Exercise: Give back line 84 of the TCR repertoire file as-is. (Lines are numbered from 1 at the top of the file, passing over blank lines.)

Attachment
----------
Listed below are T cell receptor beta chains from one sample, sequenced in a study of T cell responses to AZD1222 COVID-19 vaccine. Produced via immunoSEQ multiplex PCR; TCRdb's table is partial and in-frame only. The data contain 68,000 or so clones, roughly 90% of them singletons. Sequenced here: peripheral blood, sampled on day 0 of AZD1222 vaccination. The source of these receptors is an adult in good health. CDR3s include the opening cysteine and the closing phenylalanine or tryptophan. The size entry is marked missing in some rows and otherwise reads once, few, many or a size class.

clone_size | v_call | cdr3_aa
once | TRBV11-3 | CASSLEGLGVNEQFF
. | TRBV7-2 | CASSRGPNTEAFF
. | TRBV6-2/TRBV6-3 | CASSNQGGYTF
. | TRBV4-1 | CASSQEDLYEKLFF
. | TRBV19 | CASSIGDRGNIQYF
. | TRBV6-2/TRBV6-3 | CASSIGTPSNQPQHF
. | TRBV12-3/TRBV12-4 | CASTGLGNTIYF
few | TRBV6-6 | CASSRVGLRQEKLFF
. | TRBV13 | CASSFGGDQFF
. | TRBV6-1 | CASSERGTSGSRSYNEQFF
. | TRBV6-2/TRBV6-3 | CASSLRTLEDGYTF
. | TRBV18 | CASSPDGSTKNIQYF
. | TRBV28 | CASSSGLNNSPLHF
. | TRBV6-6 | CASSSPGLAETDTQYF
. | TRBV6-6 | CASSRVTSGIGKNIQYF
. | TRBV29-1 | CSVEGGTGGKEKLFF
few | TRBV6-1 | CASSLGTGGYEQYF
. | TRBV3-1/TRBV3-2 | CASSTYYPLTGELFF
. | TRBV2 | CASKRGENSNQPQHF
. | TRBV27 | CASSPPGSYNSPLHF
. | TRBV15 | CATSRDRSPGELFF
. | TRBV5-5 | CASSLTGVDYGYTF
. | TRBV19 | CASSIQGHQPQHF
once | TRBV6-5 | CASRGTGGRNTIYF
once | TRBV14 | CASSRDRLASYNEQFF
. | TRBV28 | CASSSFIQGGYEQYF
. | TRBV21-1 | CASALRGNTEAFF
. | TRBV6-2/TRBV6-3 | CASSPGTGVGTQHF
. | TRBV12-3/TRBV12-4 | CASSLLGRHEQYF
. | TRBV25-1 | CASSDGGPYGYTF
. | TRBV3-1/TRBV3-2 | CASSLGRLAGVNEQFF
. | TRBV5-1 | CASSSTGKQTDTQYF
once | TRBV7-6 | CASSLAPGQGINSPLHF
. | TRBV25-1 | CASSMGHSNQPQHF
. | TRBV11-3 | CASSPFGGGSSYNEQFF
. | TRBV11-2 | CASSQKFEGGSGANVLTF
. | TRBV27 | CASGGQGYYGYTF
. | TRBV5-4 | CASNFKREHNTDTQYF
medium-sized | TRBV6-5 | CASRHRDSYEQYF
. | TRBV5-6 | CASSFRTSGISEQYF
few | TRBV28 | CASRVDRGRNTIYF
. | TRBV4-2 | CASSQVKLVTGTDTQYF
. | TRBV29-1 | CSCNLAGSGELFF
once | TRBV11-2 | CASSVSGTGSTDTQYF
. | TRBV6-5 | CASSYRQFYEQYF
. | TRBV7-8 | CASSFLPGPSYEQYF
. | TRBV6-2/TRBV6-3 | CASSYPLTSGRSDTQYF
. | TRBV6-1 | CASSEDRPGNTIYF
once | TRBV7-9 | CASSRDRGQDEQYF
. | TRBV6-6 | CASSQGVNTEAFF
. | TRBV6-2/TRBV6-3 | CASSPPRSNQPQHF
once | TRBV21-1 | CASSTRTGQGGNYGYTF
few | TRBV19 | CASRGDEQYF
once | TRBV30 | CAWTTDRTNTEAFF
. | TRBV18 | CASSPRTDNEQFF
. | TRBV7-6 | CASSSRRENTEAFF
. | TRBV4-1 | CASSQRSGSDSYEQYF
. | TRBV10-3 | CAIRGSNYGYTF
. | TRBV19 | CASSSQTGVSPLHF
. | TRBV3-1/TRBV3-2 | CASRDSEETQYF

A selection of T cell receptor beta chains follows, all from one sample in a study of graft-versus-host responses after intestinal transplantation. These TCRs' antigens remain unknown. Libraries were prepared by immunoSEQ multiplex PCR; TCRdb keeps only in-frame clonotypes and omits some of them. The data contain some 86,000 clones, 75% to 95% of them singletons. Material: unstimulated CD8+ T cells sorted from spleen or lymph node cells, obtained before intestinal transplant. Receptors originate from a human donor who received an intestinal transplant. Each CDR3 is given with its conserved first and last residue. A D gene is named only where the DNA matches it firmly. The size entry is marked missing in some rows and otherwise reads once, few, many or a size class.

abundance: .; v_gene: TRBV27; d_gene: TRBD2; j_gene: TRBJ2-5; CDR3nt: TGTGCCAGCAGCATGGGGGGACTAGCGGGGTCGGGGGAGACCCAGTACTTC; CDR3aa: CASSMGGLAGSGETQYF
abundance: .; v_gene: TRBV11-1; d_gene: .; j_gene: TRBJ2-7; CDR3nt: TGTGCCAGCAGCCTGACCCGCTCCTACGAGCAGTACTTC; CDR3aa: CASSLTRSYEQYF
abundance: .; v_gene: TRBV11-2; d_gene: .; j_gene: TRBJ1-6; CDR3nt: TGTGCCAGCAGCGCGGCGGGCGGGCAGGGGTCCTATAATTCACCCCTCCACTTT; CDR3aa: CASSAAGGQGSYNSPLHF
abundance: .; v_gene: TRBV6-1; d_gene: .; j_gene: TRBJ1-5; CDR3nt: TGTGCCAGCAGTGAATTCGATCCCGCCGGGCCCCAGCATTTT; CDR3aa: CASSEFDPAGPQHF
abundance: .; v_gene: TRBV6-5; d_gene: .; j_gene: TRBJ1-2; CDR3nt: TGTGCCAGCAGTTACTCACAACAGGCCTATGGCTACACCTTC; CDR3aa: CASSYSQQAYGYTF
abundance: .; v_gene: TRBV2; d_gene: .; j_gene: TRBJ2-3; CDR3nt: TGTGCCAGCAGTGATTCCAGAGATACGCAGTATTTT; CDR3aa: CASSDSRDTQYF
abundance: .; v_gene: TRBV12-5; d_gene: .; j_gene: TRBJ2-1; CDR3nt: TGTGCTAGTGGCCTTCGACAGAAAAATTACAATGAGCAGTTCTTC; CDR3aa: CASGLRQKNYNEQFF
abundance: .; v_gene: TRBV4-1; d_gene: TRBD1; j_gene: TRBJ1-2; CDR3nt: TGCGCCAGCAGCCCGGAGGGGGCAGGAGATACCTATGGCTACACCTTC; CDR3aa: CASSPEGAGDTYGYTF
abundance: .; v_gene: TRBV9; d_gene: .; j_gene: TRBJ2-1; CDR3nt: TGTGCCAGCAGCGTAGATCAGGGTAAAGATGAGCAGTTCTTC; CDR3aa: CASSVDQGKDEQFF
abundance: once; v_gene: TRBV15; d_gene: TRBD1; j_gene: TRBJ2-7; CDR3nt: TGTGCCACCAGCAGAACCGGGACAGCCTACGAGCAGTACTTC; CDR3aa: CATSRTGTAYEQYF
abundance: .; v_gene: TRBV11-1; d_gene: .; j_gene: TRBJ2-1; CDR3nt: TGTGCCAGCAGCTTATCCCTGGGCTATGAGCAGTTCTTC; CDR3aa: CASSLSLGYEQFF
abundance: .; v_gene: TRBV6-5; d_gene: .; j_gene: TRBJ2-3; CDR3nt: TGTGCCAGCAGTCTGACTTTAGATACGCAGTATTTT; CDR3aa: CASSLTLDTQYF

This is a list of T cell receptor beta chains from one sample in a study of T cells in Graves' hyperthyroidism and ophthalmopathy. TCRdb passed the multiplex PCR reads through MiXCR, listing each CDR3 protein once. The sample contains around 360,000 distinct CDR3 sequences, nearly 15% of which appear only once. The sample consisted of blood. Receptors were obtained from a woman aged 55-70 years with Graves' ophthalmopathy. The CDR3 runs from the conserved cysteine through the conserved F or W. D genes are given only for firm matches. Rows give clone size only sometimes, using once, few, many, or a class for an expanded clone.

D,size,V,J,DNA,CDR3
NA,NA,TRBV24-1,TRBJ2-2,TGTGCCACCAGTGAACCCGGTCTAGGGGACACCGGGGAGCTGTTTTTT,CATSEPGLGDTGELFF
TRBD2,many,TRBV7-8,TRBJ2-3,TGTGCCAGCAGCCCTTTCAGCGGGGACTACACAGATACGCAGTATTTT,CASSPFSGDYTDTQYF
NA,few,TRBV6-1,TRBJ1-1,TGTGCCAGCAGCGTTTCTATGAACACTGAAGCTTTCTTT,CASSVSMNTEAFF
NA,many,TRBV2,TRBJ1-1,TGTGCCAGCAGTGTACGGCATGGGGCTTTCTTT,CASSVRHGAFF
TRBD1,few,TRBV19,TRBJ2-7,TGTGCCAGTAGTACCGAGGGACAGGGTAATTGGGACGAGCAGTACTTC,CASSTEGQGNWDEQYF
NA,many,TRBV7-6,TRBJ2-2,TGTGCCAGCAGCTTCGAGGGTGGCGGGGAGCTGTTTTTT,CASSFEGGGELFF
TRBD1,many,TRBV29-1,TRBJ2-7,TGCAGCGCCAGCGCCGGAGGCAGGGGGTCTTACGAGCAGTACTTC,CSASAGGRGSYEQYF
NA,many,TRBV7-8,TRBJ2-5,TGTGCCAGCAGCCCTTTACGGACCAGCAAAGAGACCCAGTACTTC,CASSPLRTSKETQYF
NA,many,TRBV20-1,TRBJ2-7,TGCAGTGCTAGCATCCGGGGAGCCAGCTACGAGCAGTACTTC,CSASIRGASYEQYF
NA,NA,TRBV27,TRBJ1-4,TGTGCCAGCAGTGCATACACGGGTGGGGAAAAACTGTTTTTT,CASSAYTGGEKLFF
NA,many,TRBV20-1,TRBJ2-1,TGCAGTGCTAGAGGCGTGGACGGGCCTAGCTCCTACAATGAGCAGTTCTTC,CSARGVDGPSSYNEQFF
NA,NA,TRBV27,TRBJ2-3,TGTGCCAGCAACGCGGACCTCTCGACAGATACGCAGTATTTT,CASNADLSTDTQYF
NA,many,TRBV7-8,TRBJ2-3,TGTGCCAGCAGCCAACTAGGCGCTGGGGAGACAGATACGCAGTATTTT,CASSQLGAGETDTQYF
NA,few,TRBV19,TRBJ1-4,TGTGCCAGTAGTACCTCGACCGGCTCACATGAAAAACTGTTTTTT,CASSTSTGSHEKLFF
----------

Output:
TRBD1,many,TRBV29-1,TRBJ2-7,TGCAGCGCCAGCGCCGGAGGCAGGGGGTCTTACGAGCAGTACTTC,CSASAGGRGSYEQYF